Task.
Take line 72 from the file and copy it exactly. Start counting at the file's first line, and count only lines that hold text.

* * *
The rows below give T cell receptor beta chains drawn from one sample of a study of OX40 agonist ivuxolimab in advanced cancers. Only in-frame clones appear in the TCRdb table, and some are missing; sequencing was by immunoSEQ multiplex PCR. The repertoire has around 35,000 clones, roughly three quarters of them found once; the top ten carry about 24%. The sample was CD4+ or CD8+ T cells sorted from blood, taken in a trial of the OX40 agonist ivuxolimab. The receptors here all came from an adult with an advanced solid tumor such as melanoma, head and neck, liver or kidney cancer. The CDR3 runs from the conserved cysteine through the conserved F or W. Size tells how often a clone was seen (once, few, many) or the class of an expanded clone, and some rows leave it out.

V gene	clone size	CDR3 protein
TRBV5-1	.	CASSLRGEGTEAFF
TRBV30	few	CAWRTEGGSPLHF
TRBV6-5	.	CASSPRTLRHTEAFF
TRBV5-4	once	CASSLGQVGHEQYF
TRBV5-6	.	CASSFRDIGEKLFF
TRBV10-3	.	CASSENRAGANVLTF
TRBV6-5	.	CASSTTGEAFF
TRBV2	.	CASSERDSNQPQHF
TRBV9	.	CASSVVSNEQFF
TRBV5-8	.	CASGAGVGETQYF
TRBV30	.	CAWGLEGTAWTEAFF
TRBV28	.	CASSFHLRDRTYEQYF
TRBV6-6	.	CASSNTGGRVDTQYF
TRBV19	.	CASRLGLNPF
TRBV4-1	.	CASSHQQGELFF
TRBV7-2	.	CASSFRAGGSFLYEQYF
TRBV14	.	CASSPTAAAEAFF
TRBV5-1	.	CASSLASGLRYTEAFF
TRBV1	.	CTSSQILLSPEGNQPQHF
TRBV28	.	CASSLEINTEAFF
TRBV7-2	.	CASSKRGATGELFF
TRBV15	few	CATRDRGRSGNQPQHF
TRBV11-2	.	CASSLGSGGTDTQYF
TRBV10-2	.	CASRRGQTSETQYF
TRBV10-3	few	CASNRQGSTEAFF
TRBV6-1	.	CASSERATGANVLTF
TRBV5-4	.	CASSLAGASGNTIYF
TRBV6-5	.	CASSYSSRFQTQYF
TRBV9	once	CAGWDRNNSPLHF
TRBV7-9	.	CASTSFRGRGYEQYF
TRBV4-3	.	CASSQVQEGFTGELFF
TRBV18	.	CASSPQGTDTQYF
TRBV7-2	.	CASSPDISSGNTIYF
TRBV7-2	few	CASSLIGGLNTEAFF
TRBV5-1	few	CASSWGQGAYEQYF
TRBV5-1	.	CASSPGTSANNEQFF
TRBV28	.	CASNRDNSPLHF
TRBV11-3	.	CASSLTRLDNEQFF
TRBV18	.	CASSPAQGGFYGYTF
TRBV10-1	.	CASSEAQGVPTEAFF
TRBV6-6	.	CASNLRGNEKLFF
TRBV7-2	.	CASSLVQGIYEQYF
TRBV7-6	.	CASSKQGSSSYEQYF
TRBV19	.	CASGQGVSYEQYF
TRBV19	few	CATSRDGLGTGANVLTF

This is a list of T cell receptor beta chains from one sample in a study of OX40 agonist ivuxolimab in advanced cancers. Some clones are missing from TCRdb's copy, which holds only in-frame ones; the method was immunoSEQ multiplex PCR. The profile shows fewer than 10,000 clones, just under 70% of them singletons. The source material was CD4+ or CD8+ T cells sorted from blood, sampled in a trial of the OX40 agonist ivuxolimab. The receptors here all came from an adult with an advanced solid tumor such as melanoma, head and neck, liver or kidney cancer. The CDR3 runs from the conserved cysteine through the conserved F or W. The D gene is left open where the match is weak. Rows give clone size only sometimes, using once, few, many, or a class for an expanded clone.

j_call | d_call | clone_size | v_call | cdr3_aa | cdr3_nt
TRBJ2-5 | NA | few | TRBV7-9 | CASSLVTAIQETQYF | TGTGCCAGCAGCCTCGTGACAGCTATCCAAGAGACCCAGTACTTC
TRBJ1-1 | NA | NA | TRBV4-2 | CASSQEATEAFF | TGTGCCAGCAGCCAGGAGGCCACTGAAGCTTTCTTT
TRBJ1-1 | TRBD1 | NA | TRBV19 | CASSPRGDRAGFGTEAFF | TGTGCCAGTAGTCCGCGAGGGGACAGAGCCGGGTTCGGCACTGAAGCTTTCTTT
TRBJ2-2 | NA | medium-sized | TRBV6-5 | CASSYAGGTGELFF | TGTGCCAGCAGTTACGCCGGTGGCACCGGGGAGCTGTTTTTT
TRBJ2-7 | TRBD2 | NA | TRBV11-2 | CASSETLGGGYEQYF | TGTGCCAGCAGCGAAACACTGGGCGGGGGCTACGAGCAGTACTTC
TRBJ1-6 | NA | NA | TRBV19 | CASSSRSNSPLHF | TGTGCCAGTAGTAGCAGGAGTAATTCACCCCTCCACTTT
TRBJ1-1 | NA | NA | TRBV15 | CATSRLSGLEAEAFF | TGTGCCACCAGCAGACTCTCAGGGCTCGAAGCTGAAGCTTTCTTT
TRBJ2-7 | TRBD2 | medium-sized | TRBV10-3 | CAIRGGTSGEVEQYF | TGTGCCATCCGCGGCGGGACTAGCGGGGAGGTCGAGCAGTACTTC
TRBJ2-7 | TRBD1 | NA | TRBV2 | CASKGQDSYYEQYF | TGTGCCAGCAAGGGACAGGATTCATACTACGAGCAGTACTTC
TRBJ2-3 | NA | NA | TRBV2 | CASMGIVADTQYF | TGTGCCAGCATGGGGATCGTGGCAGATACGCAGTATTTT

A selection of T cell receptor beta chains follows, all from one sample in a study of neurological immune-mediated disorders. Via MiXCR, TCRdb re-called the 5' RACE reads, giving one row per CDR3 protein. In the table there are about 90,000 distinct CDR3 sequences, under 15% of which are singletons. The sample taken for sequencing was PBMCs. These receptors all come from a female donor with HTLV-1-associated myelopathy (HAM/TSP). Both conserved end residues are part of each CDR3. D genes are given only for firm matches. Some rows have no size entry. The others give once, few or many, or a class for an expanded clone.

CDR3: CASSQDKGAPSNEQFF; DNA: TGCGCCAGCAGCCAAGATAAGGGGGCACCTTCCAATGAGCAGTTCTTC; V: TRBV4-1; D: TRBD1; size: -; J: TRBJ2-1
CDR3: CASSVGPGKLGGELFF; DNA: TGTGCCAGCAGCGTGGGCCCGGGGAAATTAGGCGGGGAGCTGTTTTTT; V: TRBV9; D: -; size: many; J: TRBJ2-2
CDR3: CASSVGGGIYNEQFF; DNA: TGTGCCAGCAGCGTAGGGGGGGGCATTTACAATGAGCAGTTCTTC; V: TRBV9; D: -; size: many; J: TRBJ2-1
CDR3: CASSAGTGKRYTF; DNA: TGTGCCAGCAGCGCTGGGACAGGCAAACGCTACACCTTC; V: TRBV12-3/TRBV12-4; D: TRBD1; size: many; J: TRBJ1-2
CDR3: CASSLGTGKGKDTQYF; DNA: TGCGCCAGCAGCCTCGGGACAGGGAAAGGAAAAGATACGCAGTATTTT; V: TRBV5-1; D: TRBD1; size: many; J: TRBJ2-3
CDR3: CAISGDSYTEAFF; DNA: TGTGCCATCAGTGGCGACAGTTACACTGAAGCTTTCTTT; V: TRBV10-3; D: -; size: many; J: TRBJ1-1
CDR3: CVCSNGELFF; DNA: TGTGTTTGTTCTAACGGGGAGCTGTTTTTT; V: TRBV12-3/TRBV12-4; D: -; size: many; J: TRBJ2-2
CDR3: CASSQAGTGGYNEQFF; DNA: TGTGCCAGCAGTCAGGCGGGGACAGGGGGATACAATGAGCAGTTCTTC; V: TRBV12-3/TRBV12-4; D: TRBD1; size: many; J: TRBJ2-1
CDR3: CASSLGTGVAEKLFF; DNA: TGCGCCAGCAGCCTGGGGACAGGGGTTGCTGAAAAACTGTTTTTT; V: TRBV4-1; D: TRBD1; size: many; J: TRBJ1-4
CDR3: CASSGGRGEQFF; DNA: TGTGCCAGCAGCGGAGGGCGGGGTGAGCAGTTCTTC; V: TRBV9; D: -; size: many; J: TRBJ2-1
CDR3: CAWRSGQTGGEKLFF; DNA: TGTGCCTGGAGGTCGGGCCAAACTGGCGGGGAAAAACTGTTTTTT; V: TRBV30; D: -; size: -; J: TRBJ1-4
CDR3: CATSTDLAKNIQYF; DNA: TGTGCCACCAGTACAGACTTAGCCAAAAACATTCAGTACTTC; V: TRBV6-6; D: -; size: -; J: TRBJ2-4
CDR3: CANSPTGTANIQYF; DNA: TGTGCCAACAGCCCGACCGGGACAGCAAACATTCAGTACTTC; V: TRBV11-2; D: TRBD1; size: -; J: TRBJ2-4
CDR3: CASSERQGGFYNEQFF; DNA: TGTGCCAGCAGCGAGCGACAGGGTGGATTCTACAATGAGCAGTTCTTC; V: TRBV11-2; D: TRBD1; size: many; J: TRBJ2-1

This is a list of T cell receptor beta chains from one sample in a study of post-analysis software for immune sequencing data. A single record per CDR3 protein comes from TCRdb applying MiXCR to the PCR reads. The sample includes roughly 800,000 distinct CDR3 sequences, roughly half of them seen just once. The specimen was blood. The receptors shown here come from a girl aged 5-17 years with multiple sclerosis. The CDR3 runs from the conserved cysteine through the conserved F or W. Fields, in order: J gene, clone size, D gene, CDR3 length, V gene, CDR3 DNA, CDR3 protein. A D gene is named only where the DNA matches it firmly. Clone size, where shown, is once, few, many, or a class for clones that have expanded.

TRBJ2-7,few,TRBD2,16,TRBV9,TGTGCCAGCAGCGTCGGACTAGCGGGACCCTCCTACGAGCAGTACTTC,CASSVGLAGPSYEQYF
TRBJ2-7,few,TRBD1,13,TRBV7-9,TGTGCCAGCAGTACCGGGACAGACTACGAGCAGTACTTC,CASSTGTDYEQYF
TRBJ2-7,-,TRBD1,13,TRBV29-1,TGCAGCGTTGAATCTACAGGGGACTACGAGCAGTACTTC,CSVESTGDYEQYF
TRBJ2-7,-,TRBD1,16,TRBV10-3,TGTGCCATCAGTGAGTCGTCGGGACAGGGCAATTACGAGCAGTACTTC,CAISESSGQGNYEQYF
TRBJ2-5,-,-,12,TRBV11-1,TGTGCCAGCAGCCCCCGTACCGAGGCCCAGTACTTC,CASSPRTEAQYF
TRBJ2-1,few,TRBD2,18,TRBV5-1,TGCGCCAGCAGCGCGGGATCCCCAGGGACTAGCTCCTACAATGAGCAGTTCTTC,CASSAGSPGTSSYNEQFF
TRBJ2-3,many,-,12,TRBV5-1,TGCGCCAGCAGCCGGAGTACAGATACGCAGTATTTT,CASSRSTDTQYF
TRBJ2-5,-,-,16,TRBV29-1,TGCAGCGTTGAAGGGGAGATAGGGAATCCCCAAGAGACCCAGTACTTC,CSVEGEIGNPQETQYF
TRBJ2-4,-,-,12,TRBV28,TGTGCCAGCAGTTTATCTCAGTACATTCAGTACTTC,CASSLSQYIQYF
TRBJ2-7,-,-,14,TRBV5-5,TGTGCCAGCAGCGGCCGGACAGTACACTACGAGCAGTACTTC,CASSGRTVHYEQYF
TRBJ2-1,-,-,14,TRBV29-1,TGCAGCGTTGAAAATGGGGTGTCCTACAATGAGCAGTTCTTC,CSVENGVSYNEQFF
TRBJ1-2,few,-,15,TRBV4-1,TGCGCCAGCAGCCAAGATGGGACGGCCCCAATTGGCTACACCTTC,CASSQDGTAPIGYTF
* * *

CDR3: CATSTDLAKNIQYF; DNA: TGTGCCACCAGTACAGACTTAGCCAAAAACATTCAGTACTTC; V: TRBV6-6; D: -; size: -; J: TRBJ2-4